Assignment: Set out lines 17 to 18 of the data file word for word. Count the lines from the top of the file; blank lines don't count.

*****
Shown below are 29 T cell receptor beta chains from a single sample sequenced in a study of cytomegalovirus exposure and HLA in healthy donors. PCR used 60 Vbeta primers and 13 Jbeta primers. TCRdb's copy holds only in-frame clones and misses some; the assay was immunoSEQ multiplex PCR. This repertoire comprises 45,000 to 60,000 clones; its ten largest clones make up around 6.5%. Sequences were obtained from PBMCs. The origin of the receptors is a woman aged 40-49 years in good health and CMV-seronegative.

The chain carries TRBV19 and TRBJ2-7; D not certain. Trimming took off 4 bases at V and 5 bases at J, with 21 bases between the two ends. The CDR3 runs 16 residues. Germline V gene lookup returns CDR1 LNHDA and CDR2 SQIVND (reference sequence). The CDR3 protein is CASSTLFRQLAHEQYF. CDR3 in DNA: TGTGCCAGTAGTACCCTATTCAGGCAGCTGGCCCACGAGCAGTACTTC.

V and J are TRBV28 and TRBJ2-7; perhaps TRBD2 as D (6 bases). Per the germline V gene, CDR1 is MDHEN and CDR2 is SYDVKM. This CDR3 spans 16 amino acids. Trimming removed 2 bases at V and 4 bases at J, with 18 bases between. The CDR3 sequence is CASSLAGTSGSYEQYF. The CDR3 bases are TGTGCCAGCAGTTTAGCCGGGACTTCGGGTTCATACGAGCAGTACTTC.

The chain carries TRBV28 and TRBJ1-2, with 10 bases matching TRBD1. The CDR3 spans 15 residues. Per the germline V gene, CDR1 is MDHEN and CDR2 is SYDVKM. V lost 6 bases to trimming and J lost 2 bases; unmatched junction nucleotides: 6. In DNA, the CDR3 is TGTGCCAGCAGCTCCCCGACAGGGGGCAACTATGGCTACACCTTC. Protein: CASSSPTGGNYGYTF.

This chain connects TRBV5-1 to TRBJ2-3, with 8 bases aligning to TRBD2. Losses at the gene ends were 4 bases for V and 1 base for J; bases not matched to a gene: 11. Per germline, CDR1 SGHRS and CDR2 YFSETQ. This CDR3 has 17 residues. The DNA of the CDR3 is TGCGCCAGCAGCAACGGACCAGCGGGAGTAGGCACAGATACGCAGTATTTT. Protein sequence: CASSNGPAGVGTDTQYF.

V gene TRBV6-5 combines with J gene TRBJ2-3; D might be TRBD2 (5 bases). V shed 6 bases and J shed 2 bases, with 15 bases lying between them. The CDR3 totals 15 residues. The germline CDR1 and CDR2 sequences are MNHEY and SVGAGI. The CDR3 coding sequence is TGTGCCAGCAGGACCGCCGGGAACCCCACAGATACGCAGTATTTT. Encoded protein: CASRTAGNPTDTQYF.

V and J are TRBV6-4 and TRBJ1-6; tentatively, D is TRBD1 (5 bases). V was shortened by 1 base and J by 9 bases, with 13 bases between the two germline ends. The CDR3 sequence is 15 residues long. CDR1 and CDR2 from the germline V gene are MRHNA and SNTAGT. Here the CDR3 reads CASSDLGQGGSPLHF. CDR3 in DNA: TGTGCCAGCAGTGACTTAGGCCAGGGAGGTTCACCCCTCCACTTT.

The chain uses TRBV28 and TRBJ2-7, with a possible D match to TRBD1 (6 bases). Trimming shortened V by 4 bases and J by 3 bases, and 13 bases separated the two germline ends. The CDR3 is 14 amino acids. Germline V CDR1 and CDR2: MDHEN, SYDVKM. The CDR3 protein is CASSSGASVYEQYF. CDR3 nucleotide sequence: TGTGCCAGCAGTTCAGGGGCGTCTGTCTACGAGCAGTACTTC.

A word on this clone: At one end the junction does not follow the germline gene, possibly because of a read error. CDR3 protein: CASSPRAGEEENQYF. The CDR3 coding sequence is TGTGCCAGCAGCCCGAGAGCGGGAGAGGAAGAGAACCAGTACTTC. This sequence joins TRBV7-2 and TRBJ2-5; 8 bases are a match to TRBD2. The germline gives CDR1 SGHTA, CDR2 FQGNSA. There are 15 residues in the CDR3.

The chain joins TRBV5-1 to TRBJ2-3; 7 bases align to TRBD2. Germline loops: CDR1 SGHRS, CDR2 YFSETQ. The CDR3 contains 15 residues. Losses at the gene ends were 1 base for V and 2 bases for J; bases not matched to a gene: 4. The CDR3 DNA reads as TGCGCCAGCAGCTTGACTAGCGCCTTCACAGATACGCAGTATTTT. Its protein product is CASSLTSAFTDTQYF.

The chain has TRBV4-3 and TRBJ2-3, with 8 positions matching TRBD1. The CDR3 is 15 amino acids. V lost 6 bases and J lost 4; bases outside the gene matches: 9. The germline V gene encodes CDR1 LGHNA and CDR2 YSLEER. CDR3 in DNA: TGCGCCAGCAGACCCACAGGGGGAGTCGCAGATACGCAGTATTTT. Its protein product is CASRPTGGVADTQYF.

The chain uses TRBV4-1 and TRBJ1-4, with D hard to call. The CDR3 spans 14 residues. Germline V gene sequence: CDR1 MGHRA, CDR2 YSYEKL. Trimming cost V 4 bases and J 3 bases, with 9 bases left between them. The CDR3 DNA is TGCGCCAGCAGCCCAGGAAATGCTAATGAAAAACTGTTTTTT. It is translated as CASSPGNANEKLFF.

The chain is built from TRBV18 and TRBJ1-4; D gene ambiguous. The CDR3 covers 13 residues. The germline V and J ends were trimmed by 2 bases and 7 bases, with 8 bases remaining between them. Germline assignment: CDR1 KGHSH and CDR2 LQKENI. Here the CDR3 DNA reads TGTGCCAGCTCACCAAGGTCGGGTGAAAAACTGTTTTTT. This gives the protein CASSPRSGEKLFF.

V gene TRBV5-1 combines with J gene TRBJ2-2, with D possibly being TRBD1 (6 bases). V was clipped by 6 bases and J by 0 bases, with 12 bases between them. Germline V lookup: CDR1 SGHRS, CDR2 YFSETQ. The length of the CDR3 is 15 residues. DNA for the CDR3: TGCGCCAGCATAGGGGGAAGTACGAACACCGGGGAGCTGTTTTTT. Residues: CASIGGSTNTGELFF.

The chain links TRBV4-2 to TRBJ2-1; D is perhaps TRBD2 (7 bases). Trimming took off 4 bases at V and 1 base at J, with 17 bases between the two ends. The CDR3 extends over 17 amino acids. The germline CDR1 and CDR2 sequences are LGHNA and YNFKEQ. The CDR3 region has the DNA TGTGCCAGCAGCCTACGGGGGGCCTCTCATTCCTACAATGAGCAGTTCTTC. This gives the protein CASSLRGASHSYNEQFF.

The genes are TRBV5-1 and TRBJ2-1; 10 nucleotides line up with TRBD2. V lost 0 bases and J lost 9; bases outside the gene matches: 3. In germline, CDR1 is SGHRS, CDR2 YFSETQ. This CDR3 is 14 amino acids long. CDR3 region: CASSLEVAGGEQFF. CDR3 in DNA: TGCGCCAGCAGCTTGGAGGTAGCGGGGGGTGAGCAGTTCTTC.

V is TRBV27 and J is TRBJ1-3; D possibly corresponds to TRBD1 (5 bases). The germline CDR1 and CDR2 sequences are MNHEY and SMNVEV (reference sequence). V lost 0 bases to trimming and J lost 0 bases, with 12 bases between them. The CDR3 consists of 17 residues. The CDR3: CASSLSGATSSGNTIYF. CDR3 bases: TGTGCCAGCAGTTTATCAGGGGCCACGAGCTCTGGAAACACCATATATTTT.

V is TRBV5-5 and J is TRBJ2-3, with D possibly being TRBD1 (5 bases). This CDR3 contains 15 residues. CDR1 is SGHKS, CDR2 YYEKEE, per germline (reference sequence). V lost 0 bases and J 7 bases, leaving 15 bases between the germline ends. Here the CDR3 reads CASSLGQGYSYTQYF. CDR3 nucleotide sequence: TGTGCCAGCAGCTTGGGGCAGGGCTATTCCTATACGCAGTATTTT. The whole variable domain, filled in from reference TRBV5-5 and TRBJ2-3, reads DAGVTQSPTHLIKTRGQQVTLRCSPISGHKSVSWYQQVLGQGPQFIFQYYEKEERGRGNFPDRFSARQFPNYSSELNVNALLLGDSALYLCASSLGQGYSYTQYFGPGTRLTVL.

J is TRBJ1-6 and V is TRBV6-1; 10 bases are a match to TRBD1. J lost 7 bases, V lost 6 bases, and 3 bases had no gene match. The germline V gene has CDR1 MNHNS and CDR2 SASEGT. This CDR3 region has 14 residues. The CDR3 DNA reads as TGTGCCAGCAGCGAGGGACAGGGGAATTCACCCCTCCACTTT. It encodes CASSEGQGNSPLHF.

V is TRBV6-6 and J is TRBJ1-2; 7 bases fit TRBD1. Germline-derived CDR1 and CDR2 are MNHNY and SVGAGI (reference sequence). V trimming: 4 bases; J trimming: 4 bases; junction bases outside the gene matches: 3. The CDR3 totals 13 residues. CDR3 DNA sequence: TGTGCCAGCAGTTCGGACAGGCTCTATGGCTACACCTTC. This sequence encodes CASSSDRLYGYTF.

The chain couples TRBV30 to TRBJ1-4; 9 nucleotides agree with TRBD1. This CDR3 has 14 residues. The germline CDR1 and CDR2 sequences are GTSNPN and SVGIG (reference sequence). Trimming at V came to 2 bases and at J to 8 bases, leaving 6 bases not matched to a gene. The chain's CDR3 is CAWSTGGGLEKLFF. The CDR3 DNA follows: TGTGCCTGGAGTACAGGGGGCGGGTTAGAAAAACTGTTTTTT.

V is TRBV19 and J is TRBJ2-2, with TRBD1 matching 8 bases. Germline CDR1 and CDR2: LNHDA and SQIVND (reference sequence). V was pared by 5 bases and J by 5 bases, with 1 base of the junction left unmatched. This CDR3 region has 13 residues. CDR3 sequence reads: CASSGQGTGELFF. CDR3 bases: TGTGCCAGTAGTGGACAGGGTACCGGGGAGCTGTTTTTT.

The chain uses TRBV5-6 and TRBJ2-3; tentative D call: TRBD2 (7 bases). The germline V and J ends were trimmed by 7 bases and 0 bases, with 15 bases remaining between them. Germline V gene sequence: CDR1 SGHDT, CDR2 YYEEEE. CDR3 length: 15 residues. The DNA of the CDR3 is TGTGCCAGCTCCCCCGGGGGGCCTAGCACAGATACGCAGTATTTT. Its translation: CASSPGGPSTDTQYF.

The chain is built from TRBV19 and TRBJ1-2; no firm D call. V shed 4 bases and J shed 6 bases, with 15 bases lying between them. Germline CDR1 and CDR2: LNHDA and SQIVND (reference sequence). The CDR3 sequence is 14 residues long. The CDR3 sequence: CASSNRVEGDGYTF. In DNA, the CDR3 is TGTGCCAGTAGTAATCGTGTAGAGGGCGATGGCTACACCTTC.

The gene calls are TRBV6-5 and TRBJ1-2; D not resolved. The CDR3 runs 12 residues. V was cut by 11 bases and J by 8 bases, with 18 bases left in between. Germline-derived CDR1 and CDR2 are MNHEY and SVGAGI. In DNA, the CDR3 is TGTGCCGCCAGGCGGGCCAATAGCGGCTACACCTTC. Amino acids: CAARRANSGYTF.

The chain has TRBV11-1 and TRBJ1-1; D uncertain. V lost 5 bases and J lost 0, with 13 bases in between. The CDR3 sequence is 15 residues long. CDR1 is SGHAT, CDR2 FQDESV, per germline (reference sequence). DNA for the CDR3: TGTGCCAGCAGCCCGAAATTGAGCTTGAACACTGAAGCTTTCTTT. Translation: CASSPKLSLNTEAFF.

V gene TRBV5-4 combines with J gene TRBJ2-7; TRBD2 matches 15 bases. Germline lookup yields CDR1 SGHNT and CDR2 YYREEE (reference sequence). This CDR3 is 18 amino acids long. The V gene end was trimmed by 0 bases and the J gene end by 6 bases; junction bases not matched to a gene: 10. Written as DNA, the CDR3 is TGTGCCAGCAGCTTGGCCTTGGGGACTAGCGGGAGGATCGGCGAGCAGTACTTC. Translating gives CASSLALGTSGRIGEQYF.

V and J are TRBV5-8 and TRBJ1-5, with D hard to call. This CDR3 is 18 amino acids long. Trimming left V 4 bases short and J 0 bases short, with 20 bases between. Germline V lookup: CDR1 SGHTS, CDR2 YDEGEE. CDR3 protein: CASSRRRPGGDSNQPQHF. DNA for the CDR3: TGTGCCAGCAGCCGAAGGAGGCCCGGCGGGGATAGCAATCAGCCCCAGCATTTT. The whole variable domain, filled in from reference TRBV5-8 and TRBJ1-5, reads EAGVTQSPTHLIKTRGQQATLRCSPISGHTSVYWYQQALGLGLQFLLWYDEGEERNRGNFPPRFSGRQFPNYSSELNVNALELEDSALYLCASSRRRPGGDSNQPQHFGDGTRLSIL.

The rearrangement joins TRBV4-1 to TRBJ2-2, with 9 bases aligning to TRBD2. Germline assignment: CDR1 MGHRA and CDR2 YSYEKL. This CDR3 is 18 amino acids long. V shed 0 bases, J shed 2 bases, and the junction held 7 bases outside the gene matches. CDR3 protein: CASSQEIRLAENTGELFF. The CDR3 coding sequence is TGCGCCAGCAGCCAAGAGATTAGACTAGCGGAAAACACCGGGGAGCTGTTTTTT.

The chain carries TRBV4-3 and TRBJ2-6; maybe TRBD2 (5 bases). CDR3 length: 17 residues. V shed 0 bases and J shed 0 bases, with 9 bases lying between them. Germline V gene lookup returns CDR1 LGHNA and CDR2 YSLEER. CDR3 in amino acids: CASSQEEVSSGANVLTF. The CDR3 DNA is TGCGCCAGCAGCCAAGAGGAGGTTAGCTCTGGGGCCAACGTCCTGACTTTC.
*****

V is TRBV27 and J is TRBJ1-3; D possibly corresponds to TRBD1 (5 bases). The germline CDR1 and CDR2 sequences are MNHEY and SMNVEV (reference sequence). V lost 0 bases to trimming and J lost 0 bases, with 12 bases between them. The CDR3 consists of 17 residues. The CDR3: CASSLSGATSSGNTIYF. CDR3 bases: TGTGCCAGCAGTTTATCAGGGGCCACGAGCTCTGGAAACACCATATATTTT.

V is TRBV5-5 and J is TRBJ2-3, with D possibly being TRBD1 (5 bases). This CDR3 contains 15 residues. CDR1 is SGHKS, CDR2 YYEKEE, per germline (reference sequence). V lost 0 bases and J 7 bases, leaving 15 bases between the germline ends. Here the CDR3 reads CASSLGQGYSYTQYF. CDR3 nucleotide sequence: TGTGCCAGCAGCTTGGGGCAGGGCTATTCCTATACGCAGTATTTT. The whole variable domain, filled in from reference TRBV5-5 and TRBJ2-3, reads DAGVTQSPTHLIKTRGQQVTLRCSPISGHKSVSWYQQVLGQGPQFIFQYYEKEERGRGNFPDRFSARQFPNYSSELNVNALLLGDSALYLCASSLGQGYSYTQYFGPGTRLTVL.